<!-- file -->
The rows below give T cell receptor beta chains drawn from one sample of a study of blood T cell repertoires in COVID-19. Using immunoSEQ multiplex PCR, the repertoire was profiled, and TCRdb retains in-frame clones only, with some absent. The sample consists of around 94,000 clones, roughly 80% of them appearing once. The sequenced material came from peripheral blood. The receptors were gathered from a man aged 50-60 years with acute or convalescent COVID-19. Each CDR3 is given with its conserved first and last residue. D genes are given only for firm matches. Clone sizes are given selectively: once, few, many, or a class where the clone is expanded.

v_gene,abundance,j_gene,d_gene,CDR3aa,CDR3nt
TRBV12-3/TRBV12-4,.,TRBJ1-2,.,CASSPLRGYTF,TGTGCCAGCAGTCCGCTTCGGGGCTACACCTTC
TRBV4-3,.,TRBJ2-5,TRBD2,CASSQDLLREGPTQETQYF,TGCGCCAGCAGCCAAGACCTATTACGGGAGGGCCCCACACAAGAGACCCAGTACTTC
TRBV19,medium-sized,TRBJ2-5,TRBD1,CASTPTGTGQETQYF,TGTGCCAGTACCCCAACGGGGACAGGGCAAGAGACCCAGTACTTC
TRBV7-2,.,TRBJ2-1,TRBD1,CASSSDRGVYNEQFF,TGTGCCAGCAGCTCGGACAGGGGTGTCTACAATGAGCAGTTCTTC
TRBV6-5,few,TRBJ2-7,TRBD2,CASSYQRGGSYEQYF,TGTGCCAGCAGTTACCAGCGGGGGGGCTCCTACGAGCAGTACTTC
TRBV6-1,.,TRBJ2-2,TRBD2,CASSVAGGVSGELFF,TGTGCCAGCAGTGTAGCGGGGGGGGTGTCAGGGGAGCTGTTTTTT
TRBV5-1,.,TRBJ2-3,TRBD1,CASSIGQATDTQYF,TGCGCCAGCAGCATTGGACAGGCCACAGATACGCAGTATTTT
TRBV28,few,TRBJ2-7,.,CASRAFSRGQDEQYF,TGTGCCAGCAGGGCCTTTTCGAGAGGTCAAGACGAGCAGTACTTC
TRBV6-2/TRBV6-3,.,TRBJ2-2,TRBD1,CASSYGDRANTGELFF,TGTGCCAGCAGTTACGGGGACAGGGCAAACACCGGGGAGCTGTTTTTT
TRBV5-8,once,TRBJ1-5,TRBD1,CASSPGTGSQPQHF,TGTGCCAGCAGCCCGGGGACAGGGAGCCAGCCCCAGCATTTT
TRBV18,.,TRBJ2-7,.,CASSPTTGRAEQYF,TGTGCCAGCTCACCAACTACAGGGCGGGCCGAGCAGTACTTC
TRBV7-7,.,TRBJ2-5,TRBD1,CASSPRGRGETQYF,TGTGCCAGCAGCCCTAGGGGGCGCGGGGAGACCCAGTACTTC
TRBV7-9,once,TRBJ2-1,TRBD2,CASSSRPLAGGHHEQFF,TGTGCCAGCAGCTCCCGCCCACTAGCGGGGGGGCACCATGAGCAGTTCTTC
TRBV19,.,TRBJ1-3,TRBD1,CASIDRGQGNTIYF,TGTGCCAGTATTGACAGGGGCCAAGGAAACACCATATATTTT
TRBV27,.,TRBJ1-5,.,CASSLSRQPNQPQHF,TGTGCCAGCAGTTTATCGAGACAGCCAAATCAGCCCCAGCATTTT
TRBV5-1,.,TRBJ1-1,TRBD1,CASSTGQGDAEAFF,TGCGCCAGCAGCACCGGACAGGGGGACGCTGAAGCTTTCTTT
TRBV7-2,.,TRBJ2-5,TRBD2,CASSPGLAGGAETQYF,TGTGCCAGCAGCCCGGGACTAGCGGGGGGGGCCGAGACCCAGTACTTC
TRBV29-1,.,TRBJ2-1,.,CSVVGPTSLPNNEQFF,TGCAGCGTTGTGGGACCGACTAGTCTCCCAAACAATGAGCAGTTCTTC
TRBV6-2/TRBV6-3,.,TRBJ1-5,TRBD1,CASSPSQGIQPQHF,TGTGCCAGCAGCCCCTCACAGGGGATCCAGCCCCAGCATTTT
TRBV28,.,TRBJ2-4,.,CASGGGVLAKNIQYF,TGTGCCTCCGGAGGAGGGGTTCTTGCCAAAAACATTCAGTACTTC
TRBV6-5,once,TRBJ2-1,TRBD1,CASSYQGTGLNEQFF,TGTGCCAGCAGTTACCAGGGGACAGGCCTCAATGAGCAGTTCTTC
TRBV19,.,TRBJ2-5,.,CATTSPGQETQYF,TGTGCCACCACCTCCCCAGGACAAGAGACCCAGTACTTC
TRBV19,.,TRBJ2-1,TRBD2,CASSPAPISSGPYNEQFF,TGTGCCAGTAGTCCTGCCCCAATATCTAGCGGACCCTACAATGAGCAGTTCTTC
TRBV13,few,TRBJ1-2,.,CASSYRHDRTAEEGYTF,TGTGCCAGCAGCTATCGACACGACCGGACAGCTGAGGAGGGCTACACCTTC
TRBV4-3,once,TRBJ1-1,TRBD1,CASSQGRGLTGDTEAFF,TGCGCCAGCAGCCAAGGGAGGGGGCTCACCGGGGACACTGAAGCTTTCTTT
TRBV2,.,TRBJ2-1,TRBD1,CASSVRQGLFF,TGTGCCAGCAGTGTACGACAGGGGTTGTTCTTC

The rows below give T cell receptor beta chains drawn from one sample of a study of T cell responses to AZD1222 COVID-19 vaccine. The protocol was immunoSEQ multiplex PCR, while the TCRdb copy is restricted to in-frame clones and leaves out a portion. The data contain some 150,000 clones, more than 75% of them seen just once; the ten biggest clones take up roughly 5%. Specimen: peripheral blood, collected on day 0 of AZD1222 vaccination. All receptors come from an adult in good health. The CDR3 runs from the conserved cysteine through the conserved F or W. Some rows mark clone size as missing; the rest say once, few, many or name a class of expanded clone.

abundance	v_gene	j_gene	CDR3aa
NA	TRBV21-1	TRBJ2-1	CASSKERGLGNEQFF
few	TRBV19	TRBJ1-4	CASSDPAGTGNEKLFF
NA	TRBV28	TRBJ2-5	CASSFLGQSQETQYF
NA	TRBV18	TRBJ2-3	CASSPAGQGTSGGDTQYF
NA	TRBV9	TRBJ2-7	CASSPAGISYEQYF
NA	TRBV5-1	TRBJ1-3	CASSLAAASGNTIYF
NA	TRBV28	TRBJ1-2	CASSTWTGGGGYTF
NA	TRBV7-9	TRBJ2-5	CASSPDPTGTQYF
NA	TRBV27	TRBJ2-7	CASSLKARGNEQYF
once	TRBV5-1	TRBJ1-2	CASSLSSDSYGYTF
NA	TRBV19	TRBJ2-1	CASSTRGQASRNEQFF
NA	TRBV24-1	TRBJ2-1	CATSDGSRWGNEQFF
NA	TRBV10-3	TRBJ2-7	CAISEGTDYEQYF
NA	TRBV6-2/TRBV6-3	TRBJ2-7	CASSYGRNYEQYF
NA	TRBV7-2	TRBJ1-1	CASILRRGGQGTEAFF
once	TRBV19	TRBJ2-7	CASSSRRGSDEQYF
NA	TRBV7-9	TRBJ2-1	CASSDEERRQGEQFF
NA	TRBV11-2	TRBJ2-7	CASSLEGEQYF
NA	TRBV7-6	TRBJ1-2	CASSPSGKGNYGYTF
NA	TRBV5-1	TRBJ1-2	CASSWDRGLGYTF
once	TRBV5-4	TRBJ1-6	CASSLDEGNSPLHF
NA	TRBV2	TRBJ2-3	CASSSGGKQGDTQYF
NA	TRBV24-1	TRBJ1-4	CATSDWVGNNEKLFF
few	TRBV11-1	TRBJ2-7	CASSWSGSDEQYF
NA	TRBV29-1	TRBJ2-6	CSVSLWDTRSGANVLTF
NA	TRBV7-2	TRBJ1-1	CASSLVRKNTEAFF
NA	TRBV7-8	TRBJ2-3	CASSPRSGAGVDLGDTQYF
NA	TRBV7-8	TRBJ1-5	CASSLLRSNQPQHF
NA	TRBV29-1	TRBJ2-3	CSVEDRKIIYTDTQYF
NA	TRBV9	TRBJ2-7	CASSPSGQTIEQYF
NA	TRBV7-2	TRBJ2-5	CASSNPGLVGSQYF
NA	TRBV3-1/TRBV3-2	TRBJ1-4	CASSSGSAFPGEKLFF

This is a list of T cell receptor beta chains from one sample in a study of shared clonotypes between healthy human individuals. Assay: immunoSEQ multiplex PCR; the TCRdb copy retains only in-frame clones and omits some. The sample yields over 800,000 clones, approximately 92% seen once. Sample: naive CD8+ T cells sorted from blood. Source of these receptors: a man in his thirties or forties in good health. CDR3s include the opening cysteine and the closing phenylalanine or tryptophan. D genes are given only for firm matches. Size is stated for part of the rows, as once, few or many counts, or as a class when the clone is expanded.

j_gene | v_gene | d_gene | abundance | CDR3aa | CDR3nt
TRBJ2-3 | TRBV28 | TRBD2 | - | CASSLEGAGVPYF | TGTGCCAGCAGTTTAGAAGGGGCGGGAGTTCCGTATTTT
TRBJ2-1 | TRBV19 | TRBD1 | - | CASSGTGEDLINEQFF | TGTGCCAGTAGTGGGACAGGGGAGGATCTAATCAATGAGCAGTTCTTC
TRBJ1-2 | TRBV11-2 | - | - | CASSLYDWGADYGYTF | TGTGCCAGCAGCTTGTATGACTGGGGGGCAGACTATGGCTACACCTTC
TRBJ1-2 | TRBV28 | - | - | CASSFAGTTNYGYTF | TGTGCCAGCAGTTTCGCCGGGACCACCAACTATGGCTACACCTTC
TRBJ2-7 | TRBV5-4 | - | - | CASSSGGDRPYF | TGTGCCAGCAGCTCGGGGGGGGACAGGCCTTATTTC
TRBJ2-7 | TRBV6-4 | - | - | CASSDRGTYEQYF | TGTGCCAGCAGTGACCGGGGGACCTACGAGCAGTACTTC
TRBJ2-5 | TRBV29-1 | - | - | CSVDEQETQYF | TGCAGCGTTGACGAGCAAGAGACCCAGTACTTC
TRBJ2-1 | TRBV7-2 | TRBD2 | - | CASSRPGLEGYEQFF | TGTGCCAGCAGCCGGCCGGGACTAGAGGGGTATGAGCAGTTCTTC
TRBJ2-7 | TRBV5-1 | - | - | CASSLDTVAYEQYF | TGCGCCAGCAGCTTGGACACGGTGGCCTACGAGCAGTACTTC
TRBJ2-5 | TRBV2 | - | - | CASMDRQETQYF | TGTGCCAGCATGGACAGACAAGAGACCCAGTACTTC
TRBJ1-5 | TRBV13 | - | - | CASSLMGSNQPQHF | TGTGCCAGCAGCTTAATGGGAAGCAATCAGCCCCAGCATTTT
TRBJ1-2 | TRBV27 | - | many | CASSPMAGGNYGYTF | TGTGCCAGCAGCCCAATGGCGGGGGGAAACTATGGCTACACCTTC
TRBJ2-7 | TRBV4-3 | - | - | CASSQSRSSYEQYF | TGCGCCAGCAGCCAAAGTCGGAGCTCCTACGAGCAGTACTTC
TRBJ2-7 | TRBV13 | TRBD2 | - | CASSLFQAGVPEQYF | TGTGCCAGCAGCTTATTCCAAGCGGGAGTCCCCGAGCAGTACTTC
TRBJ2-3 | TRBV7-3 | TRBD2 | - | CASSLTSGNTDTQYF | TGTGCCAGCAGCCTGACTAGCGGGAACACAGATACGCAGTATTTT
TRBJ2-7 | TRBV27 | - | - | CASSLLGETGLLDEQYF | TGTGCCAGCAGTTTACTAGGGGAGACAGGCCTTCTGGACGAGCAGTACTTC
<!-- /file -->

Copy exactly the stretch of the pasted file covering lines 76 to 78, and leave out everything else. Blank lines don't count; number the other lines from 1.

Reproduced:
TRBJ1-2 | TRBV27 | - | many | CASSPMAGGNYGYTF | TGTGCCAGCAGCCCAATGGCGGGGGGAAACTATGGCTACACCTTC
TRBJ2-7 | TRBV4-3 | - | - | CASSQSRSSYEQYF | TGCGCCAGCAGCCAAAGTCGGAGCTCCTACGAGCAGTACTTC
TRBJ2-7 | TRBV13 | TRBD2 | - | CASSLFQAGVPEQYF | TGTGCCAGCAGCTTATTCCAAGCGGGAGTCCCCGAGCAGTACTTC